whataboutism for sure but i uphold the view that the expectation of privacy from smartphone based internet chat should be very low for tech-literate people.


Well, not entirely true, because sginal has sent random images out to wrong contacts before.


Exactly - someone could be running a (the?) third-party Signal client, or they could be intercepting the Google push notifications that Signal sends using one of those Play Services compatibility layers, or they could do one of the low-tech things of showing their device with your messages on it to someone else in-person.

Although, to be fair, all of those things are far more difficult than using Element One, so there's an argument to be made about reasonable expectations and the actual likelihood of your messages being private...


The messages are encrypted end to end so compromising push notifications doesn't get you anything. That's the problem with this bridge, it adds a new server with access to the unencrypted messages.


come on. can we just drop this end to end encrypted bs on whatsapp atleast ? when you report a message, you allow admins to see the last 3-4 messages. if only you and your receipent is supposed to see the messages, "e2e", how can an admin see them?

edit:https://www.huaweicentral.com/new-whatsapp-report-feature-wi...


While I can't vouch for WhatsApp's implementation of course, the capability could easily maintain e2e encryption by just forwarding those 5 messages directly to WhatsApp admins. E2E just means it gets to your recipient without being exposed on the way. It doesn't mean they can't take and then re-distribute it to others.


That is a slippery slope. Are you SURE WhatsApp doesn't auto forward all communications to itself AFTER the users read them? That too silently so you have no way of knowing


As I said, I'm not vouching for WhatsApp's implementation. What I'm saying is that having the ability to report messages does not mean they're not doing e2e exactly like they say. It doesn't provide any information on that point.

If they were going to look at all your messages, of course, waiting until the end user gets it is somewhat unnecessary, they could just get them straight from the sender since they're both "E's" in the e2e. But that's true of any messaging client. Unless you're inspecting the code and building your own binaries, you either have to choose to trust what they're saying or not (or I guess just don't care if it's not relevant to you). But again, that's not WhatsApp specific.


In theory, signal could work with matrix people to support bridging with e2e encryption.

But as far as I know, signal wants to be walled garden. So then it is expected that people create work arounds.


(Element CEO here). Honestly, it depends on your threat profile. Any kind of bridge has to inevitably MITM your conversations in order to work, and we’ve tried to spell that out in all the product info about Element One.

If you want to avoid your E2EE conversations on Signal or WhatsApp being relayed via a service like Element One (because you’re an activist or whatever), then your options are to not bridge at all, or run a bridge yourself. Clientside bridging may be an option in future, but reliably running a bridge in the background on mobile is somewhere between non-trivial and impossible.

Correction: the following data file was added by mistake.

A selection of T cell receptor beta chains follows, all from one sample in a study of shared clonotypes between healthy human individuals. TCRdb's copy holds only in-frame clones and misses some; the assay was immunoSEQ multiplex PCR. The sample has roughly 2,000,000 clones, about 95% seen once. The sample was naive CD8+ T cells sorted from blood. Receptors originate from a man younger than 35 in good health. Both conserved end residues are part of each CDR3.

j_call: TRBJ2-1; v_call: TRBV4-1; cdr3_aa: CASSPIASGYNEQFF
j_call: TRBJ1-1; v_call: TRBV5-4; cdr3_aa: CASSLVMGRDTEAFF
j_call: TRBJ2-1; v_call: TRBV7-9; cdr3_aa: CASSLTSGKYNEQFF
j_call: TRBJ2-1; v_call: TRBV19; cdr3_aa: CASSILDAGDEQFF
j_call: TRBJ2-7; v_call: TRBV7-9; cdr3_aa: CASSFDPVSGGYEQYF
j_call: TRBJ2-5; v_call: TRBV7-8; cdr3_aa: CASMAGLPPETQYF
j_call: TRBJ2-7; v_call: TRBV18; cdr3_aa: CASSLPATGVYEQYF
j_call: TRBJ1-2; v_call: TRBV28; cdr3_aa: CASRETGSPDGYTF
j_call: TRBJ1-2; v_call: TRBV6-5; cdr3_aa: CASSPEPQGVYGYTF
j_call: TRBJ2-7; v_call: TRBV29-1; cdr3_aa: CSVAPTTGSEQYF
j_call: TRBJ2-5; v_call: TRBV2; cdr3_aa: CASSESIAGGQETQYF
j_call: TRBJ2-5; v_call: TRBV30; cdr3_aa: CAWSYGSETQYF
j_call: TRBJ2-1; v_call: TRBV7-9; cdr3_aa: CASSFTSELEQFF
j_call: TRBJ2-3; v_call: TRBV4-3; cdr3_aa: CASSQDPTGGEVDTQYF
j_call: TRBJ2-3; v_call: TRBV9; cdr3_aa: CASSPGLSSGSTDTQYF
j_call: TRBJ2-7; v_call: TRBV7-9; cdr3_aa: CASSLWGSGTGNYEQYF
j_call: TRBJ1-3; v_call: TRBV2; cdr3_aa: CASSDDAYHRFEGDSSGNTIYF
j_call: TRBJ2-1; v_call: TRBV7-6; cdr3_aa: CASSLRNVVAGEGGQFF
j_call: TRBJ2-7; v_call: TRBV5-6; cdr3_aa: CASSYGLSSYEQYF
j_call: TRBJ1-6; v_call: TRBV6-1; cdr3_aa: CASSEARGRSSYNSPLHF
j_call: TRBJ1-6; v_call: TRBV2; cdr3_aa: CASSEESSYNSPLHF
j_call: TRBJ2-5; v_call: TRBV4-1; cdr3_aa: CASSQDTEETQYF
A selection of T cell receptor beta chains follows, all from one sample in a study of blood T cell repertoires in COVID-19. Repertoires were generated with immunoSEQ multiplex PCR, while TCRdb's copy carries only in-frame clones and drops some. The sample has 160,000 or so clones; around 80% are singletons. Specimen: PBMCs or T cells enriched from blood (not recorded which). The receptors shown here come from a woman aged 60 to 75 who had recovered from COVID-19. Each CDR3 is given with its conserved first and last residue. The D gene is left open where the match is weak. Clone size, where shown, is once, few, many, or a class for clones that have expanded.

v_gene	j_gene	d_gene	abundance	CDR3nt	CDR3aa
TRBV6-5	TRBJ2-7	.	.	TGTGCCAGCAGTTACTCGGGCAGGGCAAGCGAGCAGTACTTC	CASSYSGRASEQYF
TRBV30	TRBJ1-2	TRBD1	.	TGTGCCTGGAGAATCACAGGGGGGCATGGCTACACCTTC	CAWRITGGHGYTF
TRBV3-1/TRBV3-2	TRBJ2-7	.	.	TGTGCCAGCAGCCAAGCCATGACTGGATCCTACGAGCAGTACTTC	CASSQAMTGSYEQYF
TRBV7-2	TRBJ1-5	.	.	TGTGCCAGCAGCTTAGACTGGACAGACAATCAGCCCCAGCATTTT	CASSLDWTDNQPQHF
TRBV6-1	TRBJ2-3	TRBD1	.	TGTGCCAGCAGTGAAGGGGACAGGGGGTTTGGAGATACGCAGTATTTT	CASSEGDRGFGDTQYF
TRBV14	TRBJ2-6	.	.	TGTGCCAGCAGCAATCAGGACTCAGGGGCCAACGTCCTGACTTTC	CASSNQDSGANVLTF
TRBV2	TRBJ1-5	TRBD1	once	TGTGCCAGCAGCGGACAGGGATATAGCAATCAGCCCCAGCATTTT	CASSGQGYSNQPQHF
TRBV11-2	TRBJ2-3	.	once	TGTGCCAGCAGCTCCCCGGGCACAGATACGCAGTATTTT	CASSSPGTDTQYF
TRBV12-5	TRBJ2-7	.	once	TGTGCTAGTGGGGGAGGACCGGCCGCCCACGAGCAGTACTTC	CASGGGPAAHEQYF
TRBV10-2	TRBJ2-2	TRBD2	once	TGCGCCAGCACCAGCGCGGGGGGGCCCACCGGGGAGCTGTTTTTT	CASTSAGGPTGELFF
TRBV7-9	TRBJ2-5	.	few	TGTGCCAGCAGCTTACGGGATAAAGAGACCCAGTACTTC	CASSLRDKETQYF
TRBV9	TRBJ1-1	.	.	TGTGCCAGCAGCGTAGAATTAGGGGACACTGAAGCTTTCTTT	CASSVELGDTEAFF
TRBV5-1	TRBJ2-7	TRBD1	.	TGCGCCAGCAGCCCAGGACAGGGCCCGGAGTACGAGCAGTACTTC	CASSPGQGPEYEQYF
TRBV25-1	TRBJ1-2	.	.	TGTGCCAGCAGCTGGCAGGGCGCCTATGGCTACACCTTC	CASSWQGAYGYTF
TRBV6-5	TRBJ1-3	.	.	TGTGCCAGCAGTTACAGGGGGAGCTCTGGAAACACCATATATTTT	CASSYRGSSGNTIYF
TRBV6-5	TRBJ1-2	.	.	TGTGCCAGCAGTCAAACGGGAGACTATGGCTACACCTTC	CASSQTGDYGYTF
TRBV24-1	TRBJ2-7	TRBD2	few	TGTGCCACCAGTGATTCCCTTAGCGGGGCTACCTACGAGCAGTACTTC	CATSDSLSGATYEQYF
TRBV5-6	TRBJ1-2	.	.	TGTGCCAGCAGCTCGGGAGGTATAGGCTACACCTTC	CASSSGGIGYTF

Finally, we are currently crunching on getting E2EE to work nicely between the bridges and the Matrix clients (so bridged conversations are stored E2EE on the Element One server) and it should be coming in the coming weeks. It’s worth noting again that even when that lands the bridge will still necessarily be able to see bridged conversations at the point of bridging.

TL;DR: if you don’t trust Element with your Signal conversations for whatever reason, don’t hook up Signal to your Element One account :)


That's all well and good, but I believe the original complaint was more concerning the second party in the conversation. There's no way for me, a hypothetical person who wants to keep my Signal messages 100% encrypted in the Signal ecosystem, to opt out of my contacts using an Element bridge.

Sure, I can go around and tell everyone I know that they shouldn't bridge Signal to Element One because <cryptonerd rant>, but there's no way for me to tell that my advice has been followed. Previously, the chances that someone had set up such a bridge were small, but by nature of making these things accessible, Element One also increases the risk of my conversations being (benevolently?) MITM'd.

I think it's a great offering, but I share GP's reticence about a system that puts what used to be zero-knowledge conversations in plaintext on a third-party server...all without me realizing.


>There's no way for me, a hypothetical person who wants to keep my Signal messages 100% encrypted in the Signal ecosystem, to opt out of my contacts using an Element bridge.

This sounds like a made-up concern.

How do you stop me from screenshotting your convo and posting on twitter, or just copying and pasting from one app to the next?


Those are distinct from my concern. In your scenarios, I have trusted you to keep the conversation secret, and you betrayed that trust.

My concern is about giving messages in an automatic fashion to a third party, which I'm completely unaware of and have no way of making an informed decision about. The third party could be breached (they run an online service, which is much, much easier to attack than some dude's iPhone).


How much do you know about your conversation partner's cyber hygiene? They might leave their phone unlocked at the library or even unknowingly install malware.